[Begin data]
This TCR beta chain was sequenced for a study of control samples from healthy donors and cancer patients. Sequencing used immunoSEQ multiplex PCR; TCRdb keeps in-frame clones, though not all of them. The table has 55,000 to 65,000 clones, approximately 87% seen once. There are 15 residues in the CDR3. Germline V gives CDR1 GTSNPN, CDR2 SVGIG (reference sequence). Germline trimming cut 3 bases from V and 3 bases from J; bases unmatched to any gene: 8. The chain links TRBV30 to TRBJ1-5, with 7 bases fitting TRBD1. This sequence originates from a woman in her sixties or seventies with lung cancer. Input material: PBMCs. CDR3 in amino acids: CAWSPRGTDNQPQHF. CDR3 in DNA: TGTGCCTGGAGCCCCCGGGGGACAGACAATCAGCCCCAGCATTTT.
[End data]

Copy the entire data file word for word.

This TCR beta chain was sequenced for a study of control samples from healthy donors and cancer patients. Sequencing used immunoSEQ multiplex PCR; TCRdb keeps in-frame clones, though not all of them. The table has 55,000 to 65,000 clones, approximately 87% seen once. There are 15 residues in the CDR3. Germline V gives CDR1 GTSNPN, CDR2 SVGIG (reference sequence). Germline trimming cut 3 bases from V and 3 bases from J; bases unmatched to any gene: 8. The chain links TRBV30 to TRBJ1-5, with 7 bases fitting TRBD1. This sequence originates from a woman in her sixties or seventies with lung cancer. Input material: PBMCs. CDR3 in amino acids: CAWSPRGTDNQPQHF. CDR3 in DNA: TGTGCCTGGAGCCCCCGGGGGACAGACAATCAGCCCCAGCATTTT.